Holy smokes: New life for old candles

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Aretha Franklin played in the background as Father Kevin J. Larsen, donning a Williams-Sonoma apron, adjusted the stovetop temperature in the rectory kitchen at St. Bernadette Church in Springfield. No, the pastor of St. Bernadette was not whipping up a gourmet dish. He was making candles.

"I've been thinking about doing this for years," said Father Larsen as he stirred melting wax last Friday afternoon. "I decided it was time to do it."

Although he made candles growing up, giving animal- and star-shaped wax creations as gifts, Father Larsen's recent candle-making project is more ambitious. He wants to make new candles out of recycled wax and containers to help St. Bernadette and other Arlington diocesan parishes reduce waste, save money and help needy students.

Candle costs

Candles are ever-present during Catholic liturgies - from the altar candles used throughout the year to paschal candles used during Easter and special occasions such as baptisms and funerals. Most are not fully consumed.

At a certain point, the candle socket prevents the bottom few inches of the candle from burning properly. That leaves lots of unusable stubby candles.

Liturgical candles have been blessed, usually on the feast of the Presentation of the Lord, also called "Candlemas," Feb. 2. Since they have been blessed, "technically you're supposed to dispose of them in the ground, to bury them," said Father Larsen.

Deciding when and where to bury candles can be difficult, so at a lot of parishes, including St. Bernadette, the candle stubs accumulate into large quantities.

Several hundred pounds of candles fill plastic tubs in the St. Bernadette rectory basement.

"People just don't know what to do with all of them," Father Larsen said.

Unlike altar candles, tabernacle vigil lamps - candles in glass containers that typically are placed within a red or blue glass shell - can burn all the way down. But once the wax is used up, parishes are left with the containers. Ideally they are recycled, but often the glass is just tossed out, said Father Larsen.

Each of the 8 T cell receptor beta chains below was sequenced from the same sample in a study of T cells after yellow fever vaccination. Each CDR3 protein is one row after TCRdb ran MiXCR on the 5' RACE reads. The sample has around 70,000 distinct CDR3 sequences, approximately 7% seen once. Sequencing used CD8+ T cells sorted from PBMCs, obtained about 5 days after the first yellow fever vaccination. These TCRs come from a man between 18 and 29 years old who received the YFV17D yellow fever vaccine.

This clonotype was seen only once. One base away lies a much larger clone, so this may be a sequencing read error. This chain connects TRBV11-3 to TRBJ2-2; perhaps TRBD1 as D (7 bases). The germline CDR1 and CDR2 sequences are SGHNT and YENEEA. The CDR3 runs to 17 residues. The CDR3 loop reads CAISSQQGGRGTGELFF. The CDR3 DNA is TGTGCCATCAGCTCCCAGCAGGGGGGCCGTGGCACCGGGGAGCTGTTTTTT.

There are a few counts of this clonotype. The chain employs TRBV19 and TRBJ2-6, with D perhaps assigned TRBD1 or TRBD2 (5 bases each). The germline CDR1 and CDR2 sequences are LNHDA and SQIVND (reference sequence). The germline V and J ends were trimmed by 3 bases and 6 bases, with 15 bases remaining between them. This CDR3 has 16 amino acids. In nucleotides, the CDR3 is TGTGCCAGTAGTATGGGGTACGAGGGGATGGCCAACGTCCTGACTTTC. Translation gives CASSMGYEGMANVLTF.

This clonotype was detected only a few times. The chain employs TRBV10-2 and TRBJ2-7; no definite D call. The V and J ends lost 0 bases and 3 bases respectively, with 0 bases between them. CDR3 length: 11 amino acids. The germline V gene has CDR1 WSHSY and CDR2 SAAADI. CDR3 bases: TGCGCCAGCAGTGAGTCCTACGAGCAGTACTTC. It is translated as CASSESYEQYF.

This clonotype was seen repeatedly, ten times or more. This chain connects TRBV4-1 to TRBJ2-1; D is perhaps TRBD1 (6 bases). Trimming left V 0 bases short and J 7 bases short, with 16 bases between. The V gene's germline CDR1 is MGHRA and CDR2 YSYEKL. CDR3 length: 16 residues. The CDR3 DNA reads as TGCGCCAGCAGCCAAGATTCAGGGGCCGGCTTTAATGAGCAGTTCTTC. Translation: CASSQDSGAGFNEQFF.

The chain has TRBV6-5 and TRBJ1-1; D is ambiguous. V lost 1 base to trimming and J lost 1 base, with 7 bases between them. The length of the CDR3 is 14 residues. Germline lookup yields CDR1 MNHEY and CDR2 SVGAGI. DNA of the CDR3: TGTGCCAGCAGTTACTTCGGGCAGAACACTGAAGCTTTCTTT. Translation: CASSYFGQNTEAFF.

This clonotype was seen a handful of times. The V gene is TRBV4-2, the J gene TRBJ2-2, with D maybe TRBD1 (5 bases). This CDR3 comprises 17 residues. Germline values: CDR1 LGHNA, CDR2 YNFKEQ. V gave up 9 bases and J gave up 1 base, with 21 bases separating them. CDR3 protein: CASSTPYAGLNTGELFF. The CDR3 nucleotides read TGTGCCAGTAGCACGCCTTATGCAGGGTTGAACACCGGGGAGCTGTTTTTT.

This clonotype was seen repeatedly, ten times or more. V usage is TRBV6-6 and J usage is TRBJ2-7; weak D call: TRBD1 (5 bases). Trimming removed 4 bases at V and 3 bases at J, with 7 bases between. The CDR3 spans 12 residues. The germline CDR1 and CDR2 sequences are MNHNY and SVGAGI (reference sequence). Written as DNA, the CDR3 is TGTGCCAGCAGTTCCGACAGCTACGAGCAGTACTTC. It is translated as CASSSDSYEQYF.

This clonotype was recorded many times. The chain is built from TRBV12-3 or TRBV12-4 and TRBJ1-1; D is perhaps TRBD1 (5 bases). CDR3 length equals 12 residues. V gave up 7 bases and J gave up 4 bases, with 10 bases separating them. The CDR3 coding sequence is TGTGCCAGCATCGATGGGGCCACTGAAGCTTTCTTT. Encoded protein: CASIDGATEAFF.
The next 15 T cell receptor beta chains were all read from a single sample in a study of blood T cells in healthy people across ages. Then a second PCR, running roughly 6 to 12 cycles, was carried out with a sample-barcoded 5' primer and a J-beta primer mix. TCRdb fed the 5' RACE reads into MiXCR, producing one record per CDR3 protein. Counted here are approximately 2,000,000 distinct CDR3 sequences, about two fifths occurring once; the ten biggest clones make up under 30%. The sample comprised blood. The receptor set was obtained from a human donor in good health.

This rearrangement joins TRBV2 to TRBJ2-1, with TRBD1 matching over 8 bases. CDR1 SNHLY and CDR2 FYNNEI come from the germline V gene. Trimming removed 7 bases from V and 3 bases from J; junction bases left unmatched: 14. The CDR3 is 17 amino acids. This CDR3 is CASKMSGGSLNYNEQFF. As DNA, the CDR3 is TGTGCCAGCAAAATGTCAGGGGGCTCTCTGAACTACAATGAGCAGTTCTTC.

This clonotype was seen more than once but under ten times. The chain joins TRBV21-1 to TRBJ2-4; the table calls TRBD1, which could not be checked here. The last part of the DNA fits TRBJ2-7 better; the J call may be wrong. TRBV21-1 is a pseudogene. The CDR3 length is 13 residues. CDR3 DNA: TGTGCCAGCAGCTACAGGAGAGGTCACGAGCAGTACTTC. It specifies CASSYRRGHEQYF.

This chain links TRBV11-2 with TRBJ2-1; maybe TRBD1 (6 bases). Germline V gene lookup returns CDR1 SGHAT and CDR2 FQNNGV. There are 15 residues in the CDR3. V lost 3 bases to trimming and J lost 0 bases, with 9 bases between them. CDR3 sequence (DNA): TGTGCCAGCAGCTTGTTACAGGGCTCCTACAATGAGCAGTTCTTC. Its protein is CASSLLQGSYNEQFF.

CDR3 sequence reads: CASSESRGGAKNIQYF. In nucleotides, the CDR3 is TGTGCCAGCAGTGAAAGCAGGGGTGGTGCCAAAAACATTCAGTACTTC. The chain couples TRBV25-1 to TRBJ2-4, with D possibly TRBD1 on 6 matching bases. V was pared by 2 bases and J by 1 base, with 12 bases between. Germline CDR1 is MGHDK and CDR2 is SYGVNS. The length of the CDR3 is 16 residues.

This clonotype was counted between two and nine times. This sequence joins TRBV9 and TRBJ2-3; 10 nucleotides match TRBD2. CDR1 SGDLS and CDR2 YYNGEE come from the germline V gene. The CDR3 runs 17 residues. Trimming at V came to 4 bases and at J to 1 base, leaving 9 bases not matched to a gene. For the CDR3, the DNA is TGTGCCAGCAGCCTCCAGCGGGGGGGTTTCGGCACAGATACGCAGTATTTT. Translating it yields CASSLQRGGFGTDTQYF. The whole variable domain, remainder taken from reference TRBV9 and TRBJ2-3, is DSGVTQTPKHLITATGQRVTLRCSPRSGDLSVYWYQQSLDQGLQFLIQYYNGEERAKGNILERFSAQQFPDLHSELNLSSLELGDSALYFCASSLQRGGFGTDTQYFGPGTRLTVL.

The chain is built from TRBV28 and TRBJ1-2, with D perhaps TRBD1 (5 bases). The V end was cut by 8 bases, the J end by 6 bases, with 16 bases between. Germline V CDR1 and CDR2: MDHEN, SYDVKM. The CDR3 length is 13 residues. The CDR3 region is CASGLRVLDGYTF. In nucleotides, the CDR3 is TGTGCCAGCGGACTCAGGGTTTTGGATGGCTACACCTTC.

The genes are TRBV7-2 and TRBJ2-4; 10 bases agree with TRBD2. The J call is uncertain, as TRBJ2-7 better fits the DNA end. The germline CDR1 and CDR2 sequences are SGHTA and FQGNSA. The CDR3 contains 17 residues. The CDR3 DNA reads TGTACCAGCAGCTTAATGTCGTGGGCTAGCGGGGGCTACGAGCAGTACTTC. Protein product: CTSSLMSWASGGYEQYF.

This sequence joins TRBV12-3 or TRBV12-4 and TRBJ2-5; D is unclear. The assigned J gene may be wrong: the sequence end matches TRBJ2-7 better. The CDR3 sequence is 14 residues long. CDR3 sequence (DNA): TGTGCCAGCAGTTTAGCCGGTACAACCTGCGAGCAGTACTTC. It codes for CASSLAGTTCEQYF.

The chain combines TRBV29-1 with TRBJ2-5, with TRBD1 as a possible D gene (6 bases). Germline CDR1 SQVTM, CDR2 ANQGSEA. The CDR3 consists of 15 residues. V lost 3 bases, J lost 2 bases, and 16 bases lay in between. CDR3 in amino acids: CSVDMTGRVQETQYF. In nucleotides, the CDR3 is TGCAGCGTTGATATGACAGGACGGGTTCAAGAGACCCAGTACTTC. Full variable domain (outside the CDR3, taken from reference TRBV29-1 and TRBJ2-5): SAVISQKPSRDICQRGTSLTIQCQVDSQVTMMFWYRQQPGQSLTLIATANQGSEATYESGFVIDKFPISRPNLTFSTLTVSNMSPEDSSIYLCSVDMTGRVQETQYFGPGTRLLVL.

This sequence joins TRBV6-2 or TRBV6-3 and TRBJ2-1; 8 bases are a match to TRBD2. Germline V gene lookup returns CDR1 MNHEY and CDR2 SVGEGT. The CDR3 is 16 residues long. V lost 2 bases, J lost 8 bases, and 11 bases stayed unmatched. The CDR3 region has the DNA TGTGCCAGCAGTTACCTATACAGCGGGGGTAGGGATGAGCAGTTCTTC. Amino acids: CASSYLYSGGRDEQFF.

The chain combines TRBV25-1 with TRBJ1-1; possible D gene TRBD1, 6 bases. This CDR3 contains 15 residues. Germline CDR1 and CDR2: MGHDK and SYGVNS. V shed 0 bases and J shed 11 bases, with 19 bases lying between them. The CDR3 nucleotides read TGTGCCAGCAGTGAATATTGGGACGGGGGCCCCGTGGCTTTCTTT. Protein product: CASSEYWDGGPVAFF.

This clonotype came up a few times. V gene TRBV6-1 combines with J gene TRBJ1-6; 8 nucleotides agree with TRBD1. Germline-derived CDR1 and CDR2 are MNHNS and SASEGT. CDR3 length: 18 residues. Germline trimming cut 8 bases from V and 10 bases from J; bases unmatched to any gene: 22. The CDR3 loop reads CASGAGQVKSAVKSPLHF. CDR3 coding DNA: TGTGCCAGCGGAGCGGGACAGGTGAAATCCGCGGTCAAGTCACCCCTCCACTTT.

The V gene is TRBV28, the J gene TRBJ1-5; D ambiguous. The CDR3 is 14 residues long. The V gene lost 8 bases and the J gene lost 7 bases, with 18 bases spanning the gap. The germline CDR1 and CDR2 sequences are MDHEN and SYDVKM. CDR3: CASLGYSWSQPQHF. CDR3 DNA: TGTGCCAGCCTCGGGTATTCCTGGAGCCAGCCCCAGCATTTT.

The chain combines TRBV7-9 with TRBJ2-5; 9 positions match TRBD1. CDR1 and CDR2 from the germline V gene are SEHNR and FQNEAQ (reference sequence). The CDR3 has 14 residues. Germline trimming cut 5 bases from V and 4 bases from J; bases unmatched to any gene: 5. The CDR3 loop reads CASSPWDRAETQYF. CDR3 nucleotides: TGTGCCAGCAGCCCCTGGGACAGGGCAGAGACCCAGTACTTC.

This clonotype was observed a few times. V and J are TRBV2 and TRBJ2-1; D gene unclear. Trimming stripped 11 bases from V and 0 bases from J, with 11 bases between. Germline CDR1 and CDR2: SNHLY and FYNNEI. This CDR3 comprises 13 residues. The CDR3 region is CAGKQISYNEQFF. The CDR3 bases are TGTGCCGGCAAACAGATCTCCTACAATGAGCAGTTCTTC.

A vigil lamp must be burning wherever the Eucharist is reserved in a tabernacle, and some parishes also burn the lamps in front of religious statues.

Replacing the tabernacle vigil candles costs big bucks, Father Larsen said.

Part of their expense is because liturgical candles must be composed of at least 51 percent beeswax, which is more expensive than other kinds of wax.

According to Father Paul F. deLadurantaye, diocesan secretary for religious education and sacred liturgy, beeswax represents sacrifice - the human sacrifice of the extra cost and the bees' sacrifice of labor.

Father Larsen said that beeswax candles also burn cleaner and slower.

Parishes can use up to eight cases of nine, two-week-burning tabernacle vigil candles per year, and at a cost of $170 per case that's $1,360 annually.

An enlightened idea

Father Larsen's vision is to unburden parishes of their old candle stubs and tabernacle containers and recycle them into new tabernacle vigil lamps. For a donation of $100 per case of nine, parishes could receive Father Larsen's rectory-made candles and save hundreds of dollars.

After the cost of materials is covered - including new wicks - the donations would go toward the St. Bernadette tuition assistance fund. Each year, the school gives out $40-50,000 worth of tuition assistance to needy students.

"It's a win-win-win situation," said Father Larsen.

The weak link in the project is getting the word out to parishes, he said. In order for his vision to catch fire, he needs empty tabernacle vigil lamp containers, candle stubs that are at least 51 percent beeswax and parishes that want to use the recycled candles. A few parishes have donated candles and a couple of containers, but without more donations, he said the project will be restricted to just recycling St. Bernadette candles.

So far, Father Larsen has made about 40 candles. Once he gets on a roll, he can make up to a case of nine candles in an hour. If the recycling project takes off, he has ideas to expand the operation, including hiring high schoolers to pick up and drop off the candles at churches.

"It's kind of fun; I enjoy doing it, but I can't continue without more donations and interest," he said.

On the recent afternoon in the rectory kitchen, Father Larsen measures and cuts new wicks and carefully centers them in the glass containers. Centering the wick is "most critical to the process," he said. "If the wick gets too close to the sides of the glass it can crack it."

With wick in place, Father Larsen slowly pours the melted recycled wax - a warm yellow color from the beeswax - into the glass jars. As the wax cools, it turns from clear yellow to creamy white.

Once cooled, the old wax has another chance to play a small part in the sacred liturgy - to be blessed, lit and to burn again.

Recycle your candles

To donate tabernacle vigil lamp containers and candle stubs made from 51 percent beeswax or more and to obtain recycled candles for your parish, contact Fr. Kevin Larsen at 703/451-8576 or frkevin@stbernpar.org.

© Arlington Catholic Herald 2014